Fructuoso H. Canales was Lawrence Gaffney's best friend during the war.  We know that he had been one of the few men to escape their burning tank unwounded during the Welscheid ambush.  When I saw what his hometown was, I was reminded that many years ago, Mr. Canales contacted me.  He had said he had been in the 702nd Tank Battalion, and asked me if I had any record of him.  At the time, I searched the 702nd records, and could not find him listed, so that pretty much ended our contact.  At the time, I had no way of associating him with the Welscheid battle, so I had yet to connect the dots.


Private Willard R. Hill was listed in the 702nd Tank Battalion casualty report for December 1944, so we can safely assume that he was injured in the Welscheid attack, but evidently not bad enough to be evacuated, because at a later point he rejoined his crew and ended the war with them, as evidenced by his signature on the flag.  It would appear that in the meantime, Pvt. Hill had been transferred to C Company after being wounded, and then according to the records, he returned to A Company on March 24, 1945.


PFC George R. Hench did not join Sgt. Gaffney's crew until January 10, 1945 when he along with five others were transferred from the 80th Division infantry to the 702nd Tank Battalion.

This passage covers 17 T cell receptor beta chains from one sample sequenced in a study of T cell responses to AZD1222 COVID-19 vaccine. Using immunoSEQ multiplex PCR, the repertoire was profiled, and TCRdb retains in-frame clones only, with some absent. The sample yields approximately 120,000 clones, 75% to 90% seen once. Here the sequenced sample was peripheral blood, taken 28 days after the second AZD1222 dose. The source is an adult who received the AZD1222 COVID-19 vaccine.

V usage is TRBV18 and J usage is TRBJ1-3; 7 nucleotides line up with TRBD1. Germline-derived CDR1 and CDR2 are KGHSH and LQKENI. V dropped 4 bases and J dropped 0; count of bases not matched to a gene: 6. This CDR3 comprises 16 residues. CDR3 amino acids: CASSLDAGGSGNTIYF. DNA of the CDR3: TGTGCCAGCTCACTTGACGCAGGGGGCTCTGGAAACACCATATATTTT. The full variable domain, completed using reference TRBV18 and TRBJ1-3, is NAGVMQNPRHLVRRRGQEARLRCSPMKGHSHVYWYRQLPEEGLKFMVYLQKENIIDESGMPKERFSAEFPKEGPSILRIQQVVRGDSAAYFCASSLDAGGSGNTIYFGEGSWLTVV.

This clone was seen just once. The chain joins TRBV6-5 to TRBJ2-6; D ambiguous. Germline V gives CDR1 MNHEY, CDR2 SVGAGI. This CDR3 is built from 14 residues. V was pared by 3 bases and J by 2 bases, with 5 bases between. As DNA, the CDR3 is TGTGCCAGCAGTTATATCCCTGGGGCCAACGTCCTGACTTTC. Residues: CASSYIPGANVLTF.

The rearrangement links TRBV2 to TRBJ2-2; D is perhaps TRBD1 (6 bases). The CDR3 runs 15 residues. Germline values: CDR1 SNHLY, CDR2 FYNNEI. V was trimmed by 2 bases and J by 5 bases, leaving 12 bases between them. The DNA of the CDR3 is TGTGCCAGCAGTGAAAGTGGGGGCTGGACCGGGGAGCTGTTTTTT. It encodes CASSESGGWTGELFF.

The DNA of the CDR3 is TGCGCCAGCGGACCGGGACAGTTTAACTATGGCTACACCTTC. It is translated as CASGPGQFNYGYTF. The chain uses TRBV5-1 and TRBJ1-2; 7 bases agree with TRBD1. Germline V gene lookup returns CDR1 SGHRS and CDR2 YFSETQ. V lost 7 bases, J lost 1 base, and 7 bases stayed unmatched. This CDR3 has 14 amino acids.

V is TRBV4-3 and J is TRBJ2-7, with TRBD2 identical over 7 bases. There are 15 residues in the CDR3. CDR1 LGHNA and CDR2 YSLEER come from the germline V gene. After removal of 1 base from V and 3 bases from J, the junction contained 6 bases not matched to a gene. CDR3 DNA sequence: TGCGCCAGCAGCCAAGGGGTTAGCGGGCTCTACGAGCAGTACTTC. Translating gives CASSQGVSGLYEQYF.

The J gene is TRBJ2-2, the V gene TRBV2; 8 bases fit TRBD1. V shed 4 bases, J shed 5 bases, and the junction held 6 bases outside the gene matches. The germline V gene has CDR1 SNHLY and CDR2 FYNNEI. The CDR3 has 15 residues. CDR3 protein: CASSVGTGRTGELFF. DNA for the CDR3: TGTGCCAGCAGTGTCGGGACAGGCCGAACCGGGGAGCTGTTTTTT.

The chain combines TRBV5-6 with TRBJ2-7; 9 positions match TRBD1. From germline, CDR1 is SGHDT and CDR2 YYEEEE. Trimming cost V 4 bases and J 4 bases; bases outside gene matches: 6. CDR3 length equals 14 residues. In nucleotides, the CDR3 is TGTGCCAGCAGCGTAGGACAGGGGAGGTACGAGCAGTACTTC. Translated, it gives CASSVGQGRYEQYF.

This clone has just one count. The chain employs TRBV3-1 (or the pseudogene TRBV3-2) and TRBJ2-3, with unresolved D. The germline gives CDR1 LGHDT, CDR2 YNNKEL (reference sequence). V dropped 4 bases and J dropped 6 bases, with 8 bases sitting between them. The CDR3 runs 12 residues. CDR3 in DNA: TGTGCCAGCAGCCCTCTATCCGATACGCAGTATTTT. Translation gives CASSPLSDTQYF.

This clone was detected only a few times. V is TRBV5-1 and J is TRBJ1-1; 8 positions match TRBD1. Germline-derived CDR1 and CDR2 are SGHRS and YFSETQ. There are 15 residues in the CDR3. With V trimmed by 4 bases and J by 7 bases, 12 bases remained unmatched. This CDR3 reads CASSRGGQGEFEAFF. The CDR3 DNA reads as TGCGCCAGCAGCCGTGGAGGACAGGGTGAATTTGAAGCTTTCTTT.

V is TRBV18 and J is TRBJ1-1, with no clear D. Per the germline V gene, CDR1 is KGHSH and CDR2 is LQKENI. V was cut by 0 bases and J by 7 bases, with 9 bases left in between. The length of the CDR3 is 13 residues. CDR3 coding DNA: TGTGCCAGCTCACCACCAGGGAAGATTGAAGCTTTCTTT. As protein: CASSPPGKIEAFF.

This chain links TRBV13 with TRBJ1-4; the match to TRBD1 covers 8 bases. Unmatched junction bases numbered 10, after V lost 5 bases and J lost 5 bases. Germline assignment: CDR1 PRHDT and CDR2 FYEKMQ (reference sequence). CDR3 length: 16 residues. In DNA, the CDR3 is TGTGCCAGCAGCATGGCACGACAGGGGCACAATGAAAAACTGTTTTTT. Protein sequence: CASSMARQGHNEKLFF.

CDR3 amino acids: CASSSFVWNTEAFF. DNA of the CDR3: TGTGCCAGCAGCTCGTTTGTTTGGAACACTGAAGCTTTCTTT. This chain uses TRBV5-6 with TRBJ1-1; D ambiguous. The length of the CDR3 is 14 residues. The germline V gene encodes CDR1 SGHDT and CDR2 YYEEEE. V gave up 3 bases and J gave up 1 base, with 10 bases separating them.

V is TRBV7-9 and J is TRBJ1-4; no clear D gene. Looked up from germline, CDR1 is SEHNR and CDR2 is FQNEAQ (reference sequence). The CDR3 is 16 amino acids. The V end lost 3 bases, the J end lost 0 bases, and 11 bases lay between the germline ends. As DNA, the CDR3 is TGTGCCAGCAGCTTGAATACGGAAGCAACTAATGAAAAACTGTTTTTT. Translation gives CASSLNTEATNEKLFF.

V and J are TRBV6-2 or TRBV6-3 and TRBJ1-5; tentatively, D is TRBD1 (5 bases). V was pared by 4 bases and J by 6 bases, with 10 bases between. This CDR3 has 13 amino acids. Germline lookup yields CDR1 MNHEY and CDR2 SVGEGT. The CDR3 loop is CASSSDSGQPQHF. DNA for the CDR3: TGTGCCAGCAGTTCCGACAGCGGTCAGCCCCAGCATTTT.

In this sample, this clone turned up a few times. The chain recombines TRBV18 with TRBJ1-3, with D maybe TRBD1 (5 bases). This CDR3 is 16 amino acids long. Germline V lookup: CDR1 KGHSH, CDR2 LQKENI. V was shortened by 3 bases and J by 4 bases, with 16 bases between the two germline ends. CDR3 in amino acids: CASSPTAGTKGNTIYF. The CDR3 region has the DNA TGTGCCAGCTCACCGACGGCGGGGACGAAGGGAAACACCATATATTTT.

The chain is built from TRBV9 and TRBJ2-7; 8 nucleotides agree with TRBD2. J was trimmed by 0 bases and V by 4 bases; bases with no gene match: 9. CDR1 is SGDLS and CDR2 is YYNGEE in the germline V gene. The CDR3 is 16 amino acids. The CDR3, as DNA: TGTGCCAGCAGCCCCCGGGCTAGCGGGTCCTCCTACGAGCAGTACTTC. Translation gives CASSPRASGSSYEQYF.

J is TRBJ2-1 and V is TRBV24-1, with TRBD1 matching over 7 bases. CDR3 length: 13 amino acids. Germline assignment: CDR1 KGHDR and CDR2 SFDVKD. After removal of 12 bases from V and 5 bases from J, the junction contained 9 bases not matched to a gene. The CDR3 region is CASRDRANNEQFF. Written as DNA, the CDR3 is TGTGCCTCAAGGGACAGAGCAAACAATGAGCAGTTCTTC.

On January 24, 1945, PFC Hench was relieved of duty and sent to the hospital with a pain in his side.  It must have been serious, because he didn't return to duty until March 11, 1945.  Then, from March 26th until June 13, 1945, PFC Hench was assigned to special duty along with three other A Company men to Ordnance.  On July 13, 1945, PFC Hench was one of 29 A Company men assigned to the 635th Tank Destroyer Battalion.  At the end the war, the military created a point system to determine who got to go home, and who would be staying in Europe.  These men assigned to the 635th Tank Destroyer Battalion were men who did not have enough points to rotate home yet, and would be staying in Europe.


Nothing else is known about Charles J. Carlisle, Jr., or Larry Bradley.  All of the men in Sgt. Gaffney's crew, and for that matter, most of the men in the tanks lost at Welscheid were "replacements" and not original men of the battalion.  It is for that reason that we know so little of who they were.